RP: When we talk with customers about using Swift for backend development, asking how they made that choice, it seems like the answers are fairly straightforward: with limited time and limited resources, it was the fastest way to get a web app running with a team of iOS developers. Do you feel like Swift is compelling to learn if you aren't an iOS developer though? Like, as a first language instead of Python?

KM: Absolutely! My first language was Python, and I see a lot of things I love about Python in Swift: it's succinct and expressive, and it's easy to quickly pick up on the basics. At the same time, Swift has a really powerful and strict type system similar to what you might have used in compiled languages like Java before, which makes it far harder to introduce bugs in your code, and forces you to address edge cases (for example, null values) up front. People often say that Swift borrows the best parts of a number of other languages, and I agree with that. I think it is a great choice whether it is your first language or fifth language, regardless of if you're interested in iOS development or not.

RP: Unquestionably, I think there's a great match here - we have MongoDB which is really easy and quick to get started with, and you have Swift which is a major win for developer productivity.

RP: What's one of your favorite Swift features?

KM: Enums with associated values are definitely up there for me. We use these in the driver a lot. They provide a very succinct way to express that particular values are present under certain conditions. For example, MongoDB allows users to specify either a string or a document as a "hint" about what index to use when executing a query. Our API clearly communicates these choices to users by defining our IndexHint type like this:

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public enum IndexHint { /// Specifies an index to use by its name. case indexName(String) /// Specifies an index to use by a specification `BSONDocument` containing the index key(s). case indexSpec(BSONDocument) }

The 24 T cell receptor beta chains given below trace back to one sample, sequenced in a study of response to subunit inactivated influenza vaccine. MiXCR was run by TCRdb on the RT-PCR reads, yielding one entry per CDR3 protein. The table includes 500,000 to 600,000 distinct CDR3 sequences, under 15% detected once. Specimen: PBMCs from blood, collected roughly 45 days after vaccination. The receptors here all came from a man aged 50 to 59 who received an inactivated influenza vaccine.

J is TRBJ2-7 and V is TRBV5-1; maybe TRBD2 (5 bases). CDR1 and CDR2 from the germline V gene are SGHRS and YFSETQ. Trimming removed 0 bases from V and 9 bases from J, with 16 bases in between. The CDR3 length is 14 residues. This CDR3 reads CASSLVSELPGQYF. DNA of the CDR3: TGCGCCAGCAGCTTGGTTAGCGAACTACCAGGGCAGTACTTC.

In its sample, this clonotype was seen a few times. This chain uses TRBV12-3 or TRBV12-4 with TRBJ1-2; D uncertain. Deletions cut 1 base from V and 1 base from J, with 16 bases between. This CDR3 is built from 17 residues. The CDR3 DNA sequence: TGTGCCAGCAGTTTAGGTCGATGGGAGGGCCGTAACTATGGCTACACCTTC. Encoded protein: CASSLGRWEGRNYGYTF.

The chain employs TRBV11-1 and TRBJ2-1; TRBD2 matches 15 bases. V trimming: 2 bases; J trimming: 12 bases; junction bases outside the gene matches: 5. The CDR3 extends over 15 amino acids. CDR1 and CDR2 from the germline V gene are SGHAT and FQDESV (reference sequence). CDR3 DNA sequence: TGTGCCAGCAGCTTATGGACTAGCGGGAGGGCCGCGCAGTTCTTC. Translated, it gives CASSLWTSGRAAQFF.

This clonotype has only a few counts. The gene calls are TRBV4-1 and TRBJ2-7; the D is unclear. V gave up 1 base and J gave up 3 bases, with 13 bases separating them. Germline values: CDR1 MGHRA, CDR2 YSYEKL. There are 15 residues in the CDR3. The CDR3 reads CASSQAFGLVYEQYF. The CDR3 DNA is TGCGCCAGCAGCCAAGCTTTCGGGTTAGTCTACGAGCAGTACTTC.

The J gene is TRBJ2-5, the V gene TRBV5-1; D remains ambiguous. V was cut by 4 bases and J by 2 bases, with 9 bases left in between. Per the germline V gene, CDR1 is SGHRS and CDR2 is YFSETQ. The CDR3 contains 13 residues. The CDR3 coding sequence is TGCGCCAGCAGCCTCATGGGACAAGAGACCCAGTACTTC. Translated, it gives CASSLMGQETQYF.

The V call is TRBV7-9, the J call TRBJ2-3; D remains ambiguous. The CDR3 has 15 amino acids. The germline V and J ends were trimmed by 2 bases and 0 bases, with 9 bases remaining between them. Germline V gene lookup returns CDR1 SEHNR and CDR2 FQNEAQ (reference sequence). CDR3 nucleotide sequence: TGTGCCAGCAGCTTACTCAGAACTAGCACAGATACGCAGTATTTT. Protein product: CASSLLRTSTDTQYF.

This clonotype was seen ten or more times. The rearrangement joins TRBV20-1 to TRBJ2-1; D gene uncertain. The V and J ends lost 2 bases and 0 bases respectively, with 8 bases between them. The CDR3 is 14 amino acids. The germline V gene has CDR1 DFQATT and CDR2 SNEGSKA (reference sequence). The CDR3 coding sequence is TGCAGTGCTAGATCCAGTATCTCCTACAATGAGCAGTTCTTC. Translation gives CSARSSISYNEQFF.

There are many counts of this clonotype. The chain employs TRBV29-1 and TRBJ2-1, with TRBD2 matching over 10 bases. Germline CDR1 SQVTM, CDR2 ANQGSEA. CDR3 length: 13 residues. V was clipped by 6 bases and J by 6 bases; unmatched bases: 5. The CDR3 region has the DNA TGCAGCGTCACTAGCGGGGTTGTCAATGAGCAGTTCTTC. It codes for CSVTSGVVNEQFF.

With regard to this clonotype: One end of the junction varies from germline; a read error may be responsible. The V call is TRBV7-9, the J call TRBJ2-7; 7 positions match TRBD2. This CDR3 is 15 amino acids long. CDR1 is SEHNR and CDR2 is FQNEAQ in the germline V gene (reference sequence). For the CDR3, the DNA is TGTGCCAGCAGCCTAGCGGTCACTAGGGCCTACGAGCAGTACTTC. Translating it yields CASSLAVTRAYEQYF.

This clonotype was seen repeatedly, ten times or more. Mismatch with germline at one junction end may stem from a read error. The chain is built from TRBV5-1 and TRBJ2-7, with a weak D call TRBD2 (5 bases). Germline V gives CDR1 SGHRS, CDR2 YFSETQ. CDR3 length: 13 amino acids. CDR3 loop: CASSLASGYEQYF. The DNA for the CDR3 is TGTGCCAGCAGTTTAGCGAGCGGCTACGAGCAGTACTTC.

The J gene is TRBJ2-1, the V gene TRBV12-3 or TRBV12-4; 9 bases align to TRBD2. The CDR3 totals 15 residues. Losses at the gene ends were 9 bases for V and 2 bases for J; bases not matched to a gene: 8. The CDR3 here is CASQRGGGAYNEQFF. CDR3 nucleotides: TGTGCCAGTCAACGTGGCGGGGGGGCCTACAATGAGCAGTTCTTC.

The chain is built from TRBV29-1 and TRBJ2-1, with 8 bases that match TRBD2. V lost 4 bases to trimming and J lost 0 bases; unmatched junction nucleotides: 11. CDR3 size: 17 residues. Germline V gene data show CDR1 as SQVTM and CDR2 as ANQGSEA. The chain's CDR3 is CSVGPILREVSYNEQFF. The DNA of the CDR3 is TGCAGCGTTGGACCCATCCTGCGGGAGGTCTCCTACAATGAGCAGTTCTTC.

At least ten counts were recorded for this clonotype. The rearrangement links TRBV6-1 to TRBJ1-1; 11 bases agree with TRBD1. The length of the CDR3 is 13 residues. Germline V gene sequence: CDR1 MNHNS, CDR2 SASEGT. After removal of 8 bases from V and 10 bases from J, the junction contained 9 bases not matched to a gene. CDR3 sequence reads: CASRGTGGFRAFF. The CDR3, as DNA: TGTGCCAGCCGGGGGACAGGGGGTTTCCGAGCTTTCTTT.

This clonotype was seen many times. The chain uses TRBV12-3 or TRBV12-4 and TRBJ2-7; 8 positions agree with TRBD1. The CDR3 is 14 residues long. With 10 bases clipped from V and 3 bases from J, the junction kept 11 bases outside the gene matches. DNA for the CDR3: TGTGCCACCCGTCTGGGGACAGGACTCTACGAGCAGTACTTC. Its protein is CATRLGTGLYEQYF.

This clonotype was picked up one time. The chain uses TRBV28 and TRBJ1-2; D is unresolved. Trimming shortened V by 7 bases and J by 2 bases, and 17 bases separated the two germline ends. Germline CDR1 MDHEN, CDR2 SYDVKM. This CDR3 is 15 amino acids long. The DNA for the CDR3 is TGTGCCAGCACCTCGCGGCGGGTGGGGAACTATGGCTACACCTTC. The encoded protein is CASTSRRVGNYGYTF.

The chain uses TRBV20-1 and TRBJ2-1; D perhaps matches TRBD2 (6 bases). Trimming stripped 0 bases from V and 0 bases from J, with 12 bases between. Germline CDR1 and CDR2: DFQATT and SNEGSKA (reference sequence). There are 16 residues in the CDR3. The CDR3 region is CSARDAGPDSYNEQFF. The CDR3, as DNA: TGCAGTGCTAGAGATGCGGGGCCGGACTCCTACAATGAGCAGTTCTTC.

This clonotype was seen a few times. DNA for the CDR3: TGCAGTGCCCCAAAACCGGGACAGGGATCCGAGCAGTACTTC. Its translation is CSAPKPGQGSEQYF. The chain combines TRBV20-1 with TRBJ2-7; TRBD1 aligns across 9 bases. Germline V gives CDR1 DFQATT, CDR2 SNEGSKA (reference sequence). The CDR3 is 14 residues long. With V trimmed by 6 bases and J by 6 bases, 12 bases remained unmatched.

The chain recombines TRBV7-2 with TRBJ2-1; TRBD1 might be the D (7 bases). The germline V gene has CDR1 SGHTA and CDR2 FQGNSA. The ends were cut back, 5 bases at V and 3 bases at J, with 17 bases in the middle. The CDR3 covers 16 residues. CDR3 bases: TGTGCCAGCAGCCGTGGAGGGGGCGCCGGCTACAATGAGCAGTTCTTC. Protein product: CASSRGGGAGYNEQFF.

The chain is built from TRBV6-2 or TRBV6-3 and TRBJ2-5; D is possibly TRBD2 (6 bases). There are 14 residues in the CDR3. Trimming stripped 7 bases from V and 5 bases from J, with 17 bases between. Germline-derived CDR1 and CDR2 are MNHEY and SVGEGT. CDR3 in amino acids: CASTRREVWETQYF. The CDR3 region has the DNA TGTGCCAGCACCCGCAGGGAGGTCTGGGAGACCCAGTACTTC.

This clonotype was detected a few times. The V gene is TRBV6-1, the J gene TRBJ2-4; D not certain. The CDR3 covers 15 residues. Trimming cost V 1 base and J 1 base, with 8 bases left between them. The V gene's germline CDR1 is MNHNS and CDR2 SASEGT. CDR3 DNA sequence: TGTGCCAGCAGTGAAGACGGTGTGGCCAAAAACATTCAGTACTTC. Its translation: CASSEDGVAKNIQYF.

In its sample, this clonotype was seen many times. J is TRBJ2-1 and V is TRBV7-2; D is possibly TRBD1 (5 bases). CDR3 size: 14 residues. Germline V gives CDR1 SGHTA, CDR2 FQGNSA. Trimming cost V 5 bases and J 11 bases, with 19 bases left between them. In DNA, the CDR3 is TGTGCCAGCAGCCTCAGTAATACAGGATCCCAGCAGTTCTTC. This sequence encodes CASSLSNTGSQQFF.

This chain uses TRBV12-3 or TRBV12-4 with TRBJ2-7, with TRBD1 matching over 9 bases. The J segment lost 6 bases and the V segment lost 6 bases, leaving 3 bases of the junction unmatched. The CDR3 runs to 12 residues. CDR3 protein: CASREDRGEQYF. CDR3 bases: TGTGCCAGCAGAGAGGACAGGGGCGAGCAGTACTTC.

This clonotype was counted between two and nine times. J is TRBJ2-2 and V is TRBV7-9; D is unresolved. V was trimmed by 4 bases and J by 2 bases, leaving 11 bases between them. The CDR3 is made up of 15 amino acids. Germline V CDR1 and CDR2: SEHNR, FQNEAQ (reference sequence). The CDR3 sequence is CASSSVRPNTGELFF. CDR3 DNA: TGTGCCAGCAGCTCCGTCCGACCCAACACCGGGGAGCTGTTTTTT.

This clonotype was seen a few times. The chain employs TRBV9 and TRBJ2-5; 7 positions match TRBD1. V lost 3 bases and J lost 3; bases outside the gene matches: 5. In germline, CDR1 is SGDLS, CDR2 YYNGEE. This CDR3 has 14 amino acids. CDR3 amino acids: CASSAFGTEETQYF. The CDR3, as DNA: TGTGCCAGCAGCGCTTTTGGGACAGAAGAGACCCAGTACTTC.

This requires the user to explicitly specify which version of a hint they want to use, and requires that they provide a value of the correct corresponding type along with it.

RP: I'd just like to say that mine is the MemoryLayout type. Being able to see the memory footprint of a class that you've defined is really neat. We're also excited to announce that our top priority for the next 6-9 months is rewriting our driver to be purely in Swift. For everyone who is wondering, why wasn't our official Swift driver "all Swift" initially? And why change now?

KM: We initially chose to wrap libmongoc as it provided a solid, reliable core and allowed us to deliver a great experience at the API level to the community sooner. The downside of that was of course, for every feature we want to do, the C driver had to implement it first sometimes this slowed down our release cadence. We also feel that writing driver internals in pure Swift will enhance performance, and give better memory safety - for example, we won't have to spend as much time thinking about properly freeing memory when we're done using it.

If you're interested in learning more about Swift, and how to use Swift for your development projects with MongoDB, here are some resources to check out:

Kaitlin will also be on an upcoming MongoDB Podcast episode to talk more about working with Swift so make sure you subscribe and stay tuned!

If you have questions about the Swift Driver, or just want to interact with other developers using this and other drivers, visit us in the MongoDB Community and be sure to introduce yourself and say hello!

Related

How to Build a Command Line Tool with Swift and MongoDB
Announcing the MongoDB Swift Driver